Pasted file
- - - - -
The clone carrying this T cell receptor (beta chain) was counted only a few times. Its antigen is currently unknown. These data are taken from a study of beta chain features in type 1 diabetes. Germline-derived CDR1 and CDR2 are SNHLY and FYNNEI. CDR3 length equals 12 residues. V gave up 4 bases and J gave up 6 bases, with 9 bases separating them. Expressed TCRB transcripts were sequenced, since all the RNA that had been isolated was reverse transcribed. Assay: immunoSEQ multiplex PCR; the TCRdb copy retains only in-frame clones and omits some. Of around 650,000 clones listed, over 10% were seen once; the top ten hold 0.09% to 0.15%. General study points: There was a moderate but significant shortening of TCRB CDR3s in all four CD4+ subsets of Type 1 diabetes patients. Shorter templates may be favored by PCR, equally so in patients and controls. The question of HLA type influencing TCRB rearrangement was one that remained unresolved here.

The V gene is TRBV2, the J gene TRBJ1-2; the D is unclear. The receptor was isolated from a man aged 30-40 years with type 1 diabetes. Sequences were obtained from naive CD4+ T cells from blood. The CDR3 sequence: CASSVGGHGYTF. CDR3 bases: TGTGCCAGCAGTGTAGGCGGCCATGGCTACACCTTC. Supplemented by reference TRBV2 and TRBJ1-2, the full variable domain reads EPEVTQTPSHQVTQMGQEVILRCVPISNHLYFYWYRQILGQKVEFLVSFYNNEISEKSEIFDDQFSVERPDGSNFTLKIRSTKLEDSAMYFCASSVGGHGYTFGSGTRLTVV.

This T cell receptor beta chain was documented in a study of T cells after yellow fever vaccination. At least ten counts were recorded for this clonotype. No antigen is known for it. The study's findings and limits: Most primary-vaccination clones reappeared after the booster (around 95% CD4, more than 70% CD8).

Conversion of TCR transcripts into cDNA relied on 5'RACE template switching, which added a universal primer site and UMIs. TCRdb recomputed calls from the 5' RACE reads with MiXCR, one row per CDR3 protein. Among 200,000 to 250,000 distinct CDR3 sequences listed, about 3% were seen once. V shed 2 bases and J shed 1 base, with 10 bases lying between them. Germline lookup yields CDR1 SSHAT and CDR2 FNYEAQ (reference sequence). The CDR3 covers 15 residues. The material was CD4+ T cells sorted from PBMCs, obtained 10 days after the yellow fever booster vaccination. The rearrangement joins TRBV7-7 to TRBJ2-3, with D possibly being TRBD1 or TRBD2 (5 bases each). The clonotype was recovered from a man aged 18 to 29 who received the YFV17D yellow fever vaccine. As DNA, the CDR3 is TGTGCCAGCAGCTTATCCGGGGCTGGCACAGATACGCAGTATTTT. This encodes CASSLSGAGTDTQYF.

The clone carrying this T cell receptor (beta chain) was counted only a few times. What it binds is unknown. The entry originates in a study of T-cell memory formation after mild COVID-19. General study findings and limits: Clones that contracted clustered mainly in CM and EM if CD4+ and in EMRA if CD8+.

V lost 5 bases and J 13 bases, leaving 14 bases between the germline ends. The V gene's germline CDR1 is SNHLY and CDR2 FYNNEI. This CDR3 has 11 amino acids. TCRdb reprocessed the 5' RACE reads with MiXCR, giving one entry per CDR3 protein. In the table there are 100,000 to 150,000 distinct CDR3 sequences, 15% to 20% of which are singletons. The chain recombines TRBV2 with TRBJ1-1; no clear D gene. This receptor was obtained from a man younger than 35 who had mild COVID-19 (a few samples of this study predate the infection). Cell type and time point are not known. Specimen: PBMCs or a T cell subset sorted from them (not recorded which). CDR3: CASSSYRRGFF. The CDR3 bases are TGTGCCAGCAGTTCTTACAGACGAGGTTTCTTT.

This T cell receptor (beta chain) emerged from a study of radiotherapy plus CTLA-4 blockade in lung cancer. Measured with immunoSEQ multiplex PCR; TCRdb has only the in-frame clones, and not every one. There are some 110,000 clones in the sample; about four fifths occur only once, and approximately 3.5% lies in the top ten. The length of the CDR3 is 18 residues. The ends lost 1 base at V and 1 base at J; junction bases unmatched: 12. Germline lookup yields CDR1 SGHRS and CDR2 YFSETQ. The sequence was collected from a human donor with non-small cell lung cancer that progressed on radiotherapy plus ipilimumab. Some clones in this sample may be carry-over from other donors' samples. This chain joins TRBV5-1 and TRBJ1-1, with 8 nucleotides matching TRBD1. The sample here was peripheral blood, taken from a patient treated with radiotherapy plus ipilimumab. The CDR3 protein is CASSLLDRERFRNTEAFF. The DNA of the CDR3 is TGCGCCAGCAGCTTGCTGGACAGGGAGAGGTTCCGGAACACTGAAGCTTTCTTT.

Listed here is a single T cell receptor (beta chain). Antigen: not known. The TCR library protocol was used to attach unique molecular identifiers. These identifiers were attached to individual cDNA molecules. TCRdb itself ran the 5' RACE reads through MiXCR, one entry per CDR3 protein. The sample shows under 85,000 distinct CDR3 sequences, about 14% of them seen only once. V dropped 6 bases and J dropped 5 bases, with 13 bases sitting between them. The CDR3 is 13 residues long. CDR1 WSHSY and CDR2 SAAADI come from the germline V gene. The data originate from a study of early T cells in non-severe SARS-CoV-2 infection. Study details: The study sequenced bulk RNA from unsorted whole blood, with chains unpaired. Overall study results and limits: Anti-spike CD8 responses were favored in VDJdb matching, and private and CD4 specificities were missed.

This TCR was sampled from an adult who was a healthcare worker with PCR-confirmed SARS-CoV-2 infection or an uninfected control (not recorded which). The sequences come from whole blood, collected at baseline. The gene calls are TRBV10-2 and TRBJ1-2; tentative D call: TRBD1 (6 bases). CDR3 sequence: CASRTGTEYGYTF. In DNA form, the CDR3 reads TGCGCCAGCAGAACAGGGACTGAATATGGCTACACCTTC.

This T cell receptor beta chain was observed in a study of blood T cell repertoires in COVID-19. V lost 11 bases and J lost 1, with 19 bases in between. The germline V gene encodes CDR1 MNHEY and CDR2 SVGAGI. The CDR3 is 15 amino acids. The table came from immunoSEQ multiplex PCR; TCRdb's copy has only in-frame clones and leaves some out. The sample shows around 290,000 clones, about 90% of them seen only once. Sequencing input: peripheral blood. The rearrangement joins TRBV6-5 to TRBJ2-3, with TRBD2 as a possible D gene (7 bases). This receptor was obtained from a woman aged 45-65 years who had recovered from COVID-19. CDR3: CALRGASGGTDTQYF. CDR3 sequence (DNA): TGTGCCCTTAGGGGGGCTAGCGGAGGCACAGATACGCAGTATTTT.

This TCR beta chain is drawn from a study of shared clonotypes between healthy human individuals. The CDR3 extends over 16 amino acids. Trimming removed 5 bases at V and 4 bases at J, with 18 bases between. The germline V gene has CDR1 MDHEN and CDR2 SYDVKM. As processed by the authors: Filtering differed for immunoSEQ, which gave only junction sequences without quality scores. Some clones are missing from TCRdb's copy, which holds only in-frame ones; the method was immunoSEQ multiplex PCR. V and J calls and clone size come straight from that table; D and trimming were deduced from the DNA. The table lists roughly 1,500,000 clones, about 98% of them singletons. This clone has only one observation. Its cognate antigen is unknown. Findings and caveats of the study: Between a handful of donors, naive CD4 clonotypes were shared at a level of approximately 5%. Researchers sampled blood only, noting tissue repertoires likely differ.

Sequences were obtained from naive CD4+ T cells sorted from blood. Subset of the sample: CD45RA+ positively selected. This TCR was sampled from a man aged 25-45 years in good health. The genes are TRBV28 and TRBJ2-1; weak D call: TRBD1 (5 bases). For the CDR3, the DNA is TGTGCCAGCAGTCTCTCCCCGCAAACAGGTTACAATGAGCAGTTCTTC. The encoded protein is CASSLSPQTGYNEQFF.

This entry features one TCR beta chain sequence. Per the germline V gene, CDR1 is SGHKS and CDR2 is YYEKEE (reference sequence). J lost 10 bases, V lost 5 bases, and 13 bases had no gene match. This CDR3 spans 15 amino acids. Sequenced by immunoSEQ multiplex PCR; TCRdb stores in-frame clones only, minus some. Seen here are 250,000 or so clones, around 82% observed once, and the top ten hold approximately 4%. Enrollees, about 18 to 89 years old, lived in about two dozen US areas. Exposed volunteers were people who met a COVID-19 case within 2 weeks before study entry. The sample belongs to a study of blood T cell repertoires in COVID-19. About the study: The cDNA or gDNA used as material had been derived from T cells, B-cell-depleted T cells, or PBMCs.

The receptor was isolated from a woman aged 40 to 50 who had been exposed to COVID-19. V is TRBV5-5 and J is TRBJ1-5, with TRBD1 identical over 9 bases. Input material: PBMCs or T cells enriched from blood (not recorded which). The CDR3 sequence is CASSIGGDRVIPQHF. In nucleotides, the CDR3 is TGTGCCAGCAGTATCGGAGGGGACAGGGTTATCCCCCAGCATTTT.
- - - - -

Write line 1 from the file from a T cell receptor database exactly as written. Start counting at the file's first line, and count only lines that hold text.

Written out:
The clone carrying this T cell receptor (beta chain) was counted only a few times. Its antigen is currently unknown. These data are taken from a study of beta chain features in type 1 diabetes. Germline-derived CDR1 and CDR2 are SNHLY and FYNNEI. CDR3 length equals 12 residues. V gave up 4 bases and J gave up 6 bases, with 9 bases separating them. Expressed TCRB transcripts were sequenced, since all the RNA that had been isolated was reverse transcribed. Assay: immunoSEQ multiplex PCR; the TCRdb copy retains only in-frame clones and omits some. Of around 650,000 clones listed, over 10% were seen once; the top ten hold 0.09% to 0.15%. General study points: There was a moderate but significant shortening of TCRB CDR3s in all four CD4+ subsets of Type 1 diabetes patients. Shorter templates may be favored by PCR, equally so in patients and controls. The question of HLA type influencing TCRB rearrangement was one that remained unresolved here.